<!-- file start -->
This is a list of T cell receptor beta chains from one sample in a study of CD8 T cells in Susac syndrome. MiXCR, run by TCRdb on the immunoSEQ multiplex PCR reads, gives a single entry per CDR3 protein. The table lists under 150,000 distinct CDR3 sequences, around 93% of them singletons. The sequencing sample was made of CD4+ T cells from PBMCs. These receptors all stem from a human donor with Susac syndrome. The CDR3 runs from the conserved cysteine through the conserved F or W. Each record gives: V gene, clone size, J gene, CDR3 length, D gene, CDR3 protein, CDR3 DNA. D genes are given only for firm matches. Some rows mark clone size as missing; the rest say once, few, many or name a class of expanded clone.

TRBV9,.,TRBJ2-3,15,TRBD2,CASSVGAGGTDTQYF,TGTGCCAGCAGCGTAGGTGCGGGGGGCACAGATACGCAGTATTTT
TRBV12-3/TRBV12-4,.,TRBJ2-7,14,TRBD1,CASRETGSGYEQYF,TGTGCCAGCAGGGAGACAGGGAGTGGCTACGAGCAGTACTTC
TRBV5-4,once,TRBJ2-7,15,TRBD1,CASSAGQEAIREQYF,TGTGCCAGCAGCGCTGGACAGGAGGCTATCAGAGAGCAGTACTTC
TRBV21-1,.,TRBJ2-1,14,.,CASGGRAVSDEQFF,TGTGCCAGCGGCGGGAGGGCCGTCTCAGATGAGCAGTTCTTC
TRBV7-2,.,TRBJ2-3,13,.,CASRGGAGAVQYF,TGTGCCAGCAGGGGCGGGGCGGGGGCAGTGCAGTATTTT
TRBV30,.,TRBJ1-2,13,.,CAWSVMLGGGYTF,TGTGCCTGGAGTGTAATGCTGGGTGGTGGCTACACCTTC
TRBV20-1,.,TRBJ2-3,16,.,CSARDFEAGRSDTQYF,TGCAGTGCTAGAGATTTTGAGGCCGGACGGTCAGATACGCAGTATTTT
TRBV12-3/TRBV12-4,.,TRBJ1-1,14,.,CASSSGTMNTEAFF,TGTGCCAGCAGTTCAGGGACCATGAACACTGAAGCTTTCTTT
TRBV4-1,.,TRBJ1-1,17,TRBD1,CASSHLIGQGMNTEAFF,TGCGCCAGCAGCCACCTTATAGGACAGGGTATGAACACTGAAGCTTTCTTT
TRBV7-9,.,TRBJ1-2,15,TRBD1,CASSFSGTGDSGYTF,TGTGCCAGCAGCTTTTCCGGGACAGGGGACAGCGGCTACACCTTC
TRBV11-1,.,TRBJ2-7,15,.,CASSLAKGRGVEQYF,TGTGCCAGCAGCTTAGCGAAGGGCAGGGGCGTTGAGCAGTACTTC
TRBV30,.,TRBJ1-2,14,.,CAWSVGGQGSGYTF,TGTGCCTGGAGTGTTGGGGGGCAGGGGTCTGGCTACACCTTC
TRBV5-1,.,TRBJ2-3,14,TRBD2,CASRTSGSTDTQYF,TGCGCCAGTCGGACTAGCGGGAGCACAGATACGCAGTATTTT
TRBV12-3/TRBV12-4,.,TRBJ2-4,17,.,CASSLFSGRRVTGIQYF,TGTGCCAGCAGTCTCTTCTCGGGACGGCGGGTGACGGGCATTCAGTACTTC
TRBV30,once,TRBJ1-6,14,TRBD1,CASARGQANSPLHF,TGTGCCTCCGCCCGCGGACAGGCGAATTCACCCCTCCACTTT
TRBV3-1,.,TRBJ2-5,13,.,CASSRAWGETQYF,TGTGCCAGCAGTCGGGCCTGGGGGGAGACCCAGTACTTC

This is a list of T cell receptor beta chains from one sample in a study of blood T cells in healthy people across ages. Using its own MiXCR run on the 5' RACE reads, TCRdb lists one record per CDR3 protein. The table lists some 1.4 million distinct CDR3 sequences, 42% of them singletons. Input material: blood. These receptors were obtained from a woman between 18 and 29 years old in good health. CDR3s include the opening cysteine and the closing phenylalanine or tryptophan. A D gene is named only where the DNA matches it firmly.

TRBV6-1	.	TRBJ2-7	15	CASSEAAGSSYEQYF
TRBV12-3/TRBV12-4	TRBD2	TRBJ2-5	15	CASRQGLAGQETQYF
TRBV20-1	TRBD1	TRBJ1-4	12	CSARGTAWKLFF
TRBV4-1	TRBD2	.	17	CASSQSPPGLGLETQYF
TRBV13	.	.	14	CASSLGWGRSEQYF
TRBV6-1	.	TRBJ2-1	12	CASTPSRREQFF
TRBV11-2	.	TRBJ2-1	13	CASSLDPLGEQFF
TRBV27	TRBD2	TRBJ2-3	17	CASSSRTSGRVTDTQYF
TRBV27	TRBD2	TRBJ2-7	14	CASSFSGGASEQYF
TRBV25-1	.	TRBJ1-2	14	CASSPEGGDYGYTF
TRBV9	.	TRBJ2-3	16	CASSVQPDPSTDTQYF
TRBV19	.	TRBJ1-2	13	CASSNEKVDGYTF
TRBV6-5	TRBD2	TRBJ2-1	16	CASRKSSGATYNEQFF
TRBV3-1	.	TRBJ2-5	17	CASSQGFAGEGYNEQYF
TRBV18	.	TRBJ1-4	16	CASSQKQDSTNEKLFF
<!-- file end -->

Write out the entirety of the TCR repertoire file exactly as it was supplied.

This is a list of T cell receptor beta chains from one sample in a study of CD8 T cells in Susac syndrome. MiXCR, run by TCRdb on the immunoSEQ multiplex PCR reads, gives a single entry per CDR3 protein. The table lists under 150,000 distinct CDR3 sequences, around 93% of them singletons. The sequencing sample was made of CD4+ T cells from PBMCs. These receptors all stem from a human donor with Susac syndrome. The CDR3 runs from the conserved cysteine through the conserved F or W. Each record gives: V gene, clone size, J gene, CDR3 length, D gene, CDR3 protein, CDR3 DNA. D genes are given only for firm matches. Some rows mark clone size as missing; the rest say once, few, many or name a class of expanded clone.

TRBV9,.,TRBJ2-3,15,TRBD2,CASSVGAGGTDTQYF,TGTGCCAGCAGCGTAGGTGCGGGGGGCACAGATACGCAGTATTTT
TRBV12-3/TRBV12-4,.,TRBJ2-7,14,TRBD1,CASRETGSGYEQYF,TGTGCCAGCAGGGAGACAGGGAGTGGCTACGAGCAGTACTTC
TRBV5-4,once,TRBJ2-7,15,TRBD1,CASSAGQEAIREQYF,TGTGCCAGCAGCGCTGGACAGGAGGCTATCAGAGAGCAGTACTTC
TRBV21-1,.,TRBJ2-1,14,.,CASGGRAVSDEQFF,TGTGCCAGCGGCGGGAGGGCCGTCTCAGATGAGCAGTTCTTC
TRBV7-2,.,TRBJ2-3,13,.,CASRGGAGAVQYF,TGTGCCAGCAGGGGCGGGGCGGGGGCAGTGCAGTATTTT
TRBV30,.,TRBJ1-2,13,.,CAWSVMLGGGYTF,TGTGCCTGGAGTGTAATGCTGGGTGGTGGCTACACCTTC
TRBV20-1,.,TRBJ2-3,16,.,CSARDFEAGRSDTQYF,TGCAGTGCTAGAGATTTTGAGGCCGGACGGTCAGATACGCAGTATTTT
TRBV12-3/TRBV12-4,.,TRBJ1-1,14,.,CASSSGTMNTEAFF,TGTGCCAGCAGTTCAGGGACCATGAACACTGAAGCTTTCTTT
TRBV4-1,.,TRBJ1-1,17,TRBD1,CASSHLIGQGMNTEAFF,TGCGCCAGCAGCCACCTTATAGGACAGGGTATGAACACTGAAGCTTTCTTT
TRBV7-9,.,TRBJ1-2,15,TRBD1,CASSFSGTGDSGYTF,TGTGCCAGCAGCTTTTCCGGGACAGGGGACAGCGGCTACACCTTC
TRBV11-1,.,TRBJ2-7,15,.,CASSLAKGRGVEQYF,TGTGCCAGCAGCTTAGCGAAGGGCAGGGGCGTTGAGCAGTACTTC
TRBV30,.,TRBJ1-2,14,.,CAWSVGGQGSGYTF,TGTGCCTGGAGTGTTGGGGGGCAGGGGTCTGGCTACACCTTC
TRBV5-1,.,TRBJ2-3,14,TRBD2,CASRTSGSTDTQYF,TGCGCCAGTCGGACTAGCGGGAGCACAGATACGCAGTATTTT
TRBV12-3/TRBV12-4,.,TRBJ2-4,17,.,CASSLFSGRRVTGIQYF,TGTGCCAGCAGTCTCTTCTCGGGACGGCGGGTGACGGGCATTCAGTACTTC
TRBV30,once,TRBJ1-6,14,TRBD1,CASARGQANSPLHF,TGTGCCTCCGCCCGCGGACAGGCGAATTCACCCCTCCACTTT
TRBV3-1,.,TRBJ2-5,13,.,CASSRAWGETQYF,TGTGCCAGCAGTCGGGCCTGGGGGGAGACCCAGTACTTC

This is a list of T cell receptor beta chains from one sample in a study of blood T cells in healthy people across ages. Using its own MiXCR run on the 5' RACE reads, TCRdb lists one record per CDR3 protein. The table lists some 1.4 million distinct CDR3 sequences, 42% of them singletons. Input material: blood. These receptors were obtained from a woman between 18 and 29 years old in good health. CDR3s include the opening cysteine and the closing phenylalanine or tryptophan. A D gene is named only where the DNA matches it firmly.

TRBV6-1	.	TRBJ2-7	15	CASSEAAGSSYEQYF
TRBV12-3/TRBV12-4	TRBD2	TRBJ2-5	15	CASRQGLAGQETQYF
TRBV20-1	TRBD1	TRBJ1-4	12	CSARGTAWKLFF
TRBV4-1	TRBD2	.	17	CASSQSPPGLGLETQYF
TRBV13	.	.	14	CASSLGWGRSEQYF
TRBV6-1	.	TRBJ2-1	12	CASTPSRREQFF
TRBV11-2	.	TRBJ2-1	13	CASSLDPLGEQFF
TRBV27	TRBD2	TRBJ2-3	17	CASSSRTSGRVTDTQYF
TRBV27	TRBD2	TRBJ2-7	14	CASSFSGGASEQYF
TRBV25-1	.	TRBJ1-2	14	CASSPEGGDYGYTF
TRBV9	.	TRBJ2-3	16	CASSVQPDPSTDTQYF
TRBV19	.	TRBJ1-2	13	CASSNEKVDGYTF
TRBV6-5	TRBD2	TRBJ2-1	16	CASRKSSGATYNEQFF
TRBV3-1	.	TRBJ2-5	17	CASSQGFAGEGYNEQYF
TRBV18	.	TRBJ1-4	16	CASSQKQDSTNEKLFF